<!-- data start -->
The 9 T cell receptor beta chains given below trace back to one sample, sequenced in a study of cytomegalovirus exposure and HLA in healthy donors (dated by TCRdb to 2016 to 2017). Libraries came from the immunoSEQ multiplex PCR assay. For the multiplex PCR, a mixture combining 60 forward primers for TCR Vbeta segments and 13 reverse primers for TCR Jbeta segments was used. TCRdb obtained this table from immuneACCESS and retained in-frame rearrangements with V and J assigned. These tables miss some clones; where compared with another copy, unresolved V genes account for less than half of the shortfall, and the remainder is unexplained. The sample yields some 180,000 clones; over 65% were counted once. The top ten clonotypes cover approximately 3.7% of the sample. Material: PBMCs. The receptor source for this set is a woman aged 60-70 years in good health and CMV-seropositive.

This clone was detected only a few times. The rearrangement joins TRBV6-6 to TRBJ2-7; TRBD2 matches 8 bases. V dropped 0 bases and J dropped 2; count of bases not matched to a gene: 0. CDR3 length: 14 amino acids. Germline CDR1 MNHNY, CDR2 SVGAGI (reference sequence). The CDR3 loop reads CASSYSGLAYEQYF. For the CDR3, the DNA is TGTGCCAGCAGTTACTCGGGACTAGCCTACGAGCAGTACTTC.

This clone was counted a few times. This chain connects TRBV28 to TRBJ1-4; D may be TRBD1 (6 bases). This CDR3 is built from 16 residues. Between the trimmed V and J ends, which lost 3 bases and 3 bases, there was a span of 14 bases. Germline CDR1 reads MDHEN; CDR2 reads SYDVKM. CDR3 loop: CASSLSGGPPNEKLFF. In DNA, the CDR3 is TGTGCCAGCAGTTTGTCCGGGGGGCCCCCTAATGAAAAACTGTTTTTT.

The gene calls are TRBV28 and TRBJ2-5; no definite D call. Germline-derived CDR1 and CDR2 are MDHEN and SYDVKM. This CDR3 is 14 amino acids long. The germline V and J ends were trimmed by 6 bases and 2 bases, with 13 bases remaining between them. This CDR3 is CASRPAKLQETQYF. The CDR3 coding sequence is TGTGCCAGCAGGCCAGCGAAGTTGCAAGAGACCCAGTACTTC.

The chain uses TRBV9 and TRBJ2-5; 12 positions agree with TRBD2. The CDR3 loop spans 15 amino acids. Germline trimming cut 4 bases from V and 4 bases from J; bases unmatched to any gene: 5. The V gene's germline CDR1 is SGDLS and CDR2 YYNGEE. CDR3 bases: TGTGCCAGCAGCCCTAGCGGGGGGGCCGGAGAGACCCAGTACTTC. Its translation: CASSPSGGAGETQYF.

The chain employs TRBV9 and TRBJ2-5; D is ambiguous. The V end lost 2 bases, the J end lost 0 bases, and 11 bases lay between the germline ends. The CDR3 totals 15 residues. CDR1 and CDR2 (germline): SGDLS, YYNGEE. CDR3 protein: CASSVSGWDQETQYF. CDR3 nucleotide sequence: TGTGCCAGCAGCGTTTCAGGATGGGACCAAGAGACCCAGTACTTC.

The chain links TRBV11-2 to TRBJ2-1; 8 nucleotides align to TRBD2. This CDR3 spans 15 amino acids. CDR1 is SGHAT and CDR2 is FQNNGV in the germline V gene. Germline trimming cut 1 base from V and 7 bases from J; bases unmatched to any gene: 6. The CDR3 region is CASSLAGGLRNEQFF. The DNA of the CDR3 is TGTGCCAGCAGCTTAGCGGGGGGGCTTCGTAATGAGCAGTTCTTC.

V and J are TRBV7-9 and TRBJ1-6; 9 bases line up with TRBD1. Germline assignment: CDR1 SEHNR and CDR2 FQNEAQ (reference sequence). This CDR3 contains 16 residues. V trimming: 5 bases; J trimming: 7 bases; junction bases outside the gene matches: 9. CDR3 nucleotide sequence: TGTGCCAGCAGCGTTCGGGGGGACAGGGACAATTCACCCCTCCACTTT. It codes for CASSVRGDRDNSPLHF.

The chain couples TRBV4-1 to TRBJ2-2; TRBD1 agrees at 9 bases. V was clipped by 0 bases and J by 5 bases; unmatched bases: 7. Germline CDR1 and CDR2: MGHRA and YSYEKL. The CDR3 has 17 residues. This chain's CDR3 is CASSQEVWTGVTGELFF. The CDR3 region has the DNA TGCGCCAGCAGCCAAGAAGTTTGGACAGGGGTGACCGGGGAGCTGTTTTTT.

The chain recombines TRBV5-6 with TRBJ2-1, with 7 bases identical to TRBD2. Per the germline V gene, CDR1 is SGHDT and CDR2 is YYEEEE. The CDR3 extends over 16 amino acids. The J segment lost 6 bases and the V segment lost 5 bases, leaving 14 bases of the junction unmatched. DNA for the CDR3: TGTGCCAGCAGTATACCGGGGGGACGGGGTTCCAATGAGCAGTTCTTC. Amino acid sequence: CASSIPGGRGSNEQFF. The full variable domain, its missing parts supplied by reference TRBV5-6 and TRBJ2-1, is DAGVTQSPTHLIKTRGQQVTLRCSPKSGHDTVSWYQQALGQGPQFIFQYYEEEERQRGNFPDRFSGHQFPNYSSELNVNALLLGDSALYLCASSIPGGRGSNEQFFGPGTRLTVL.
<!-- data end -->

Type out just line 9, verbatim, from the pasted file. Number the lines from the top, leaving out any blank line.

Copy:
The chain couples TRBV4-1 to TRBJ2-2; TRBD1 agrees at 9 bases. V was clipped by 0 bases and J by 5 bases; unmatched bases: 7. Germline CDR1 and CDR2: MGHRA and YSYEKL. The CDR3 has 17 residues. This chain's CDR3 is CASSQEVWTGVTGELFF. The CDR3 region has the DNA TGCGCCAGCAGCCAAGAAGTTTGGACAGGGGTGACCGGGGAGCTGTTTTTT.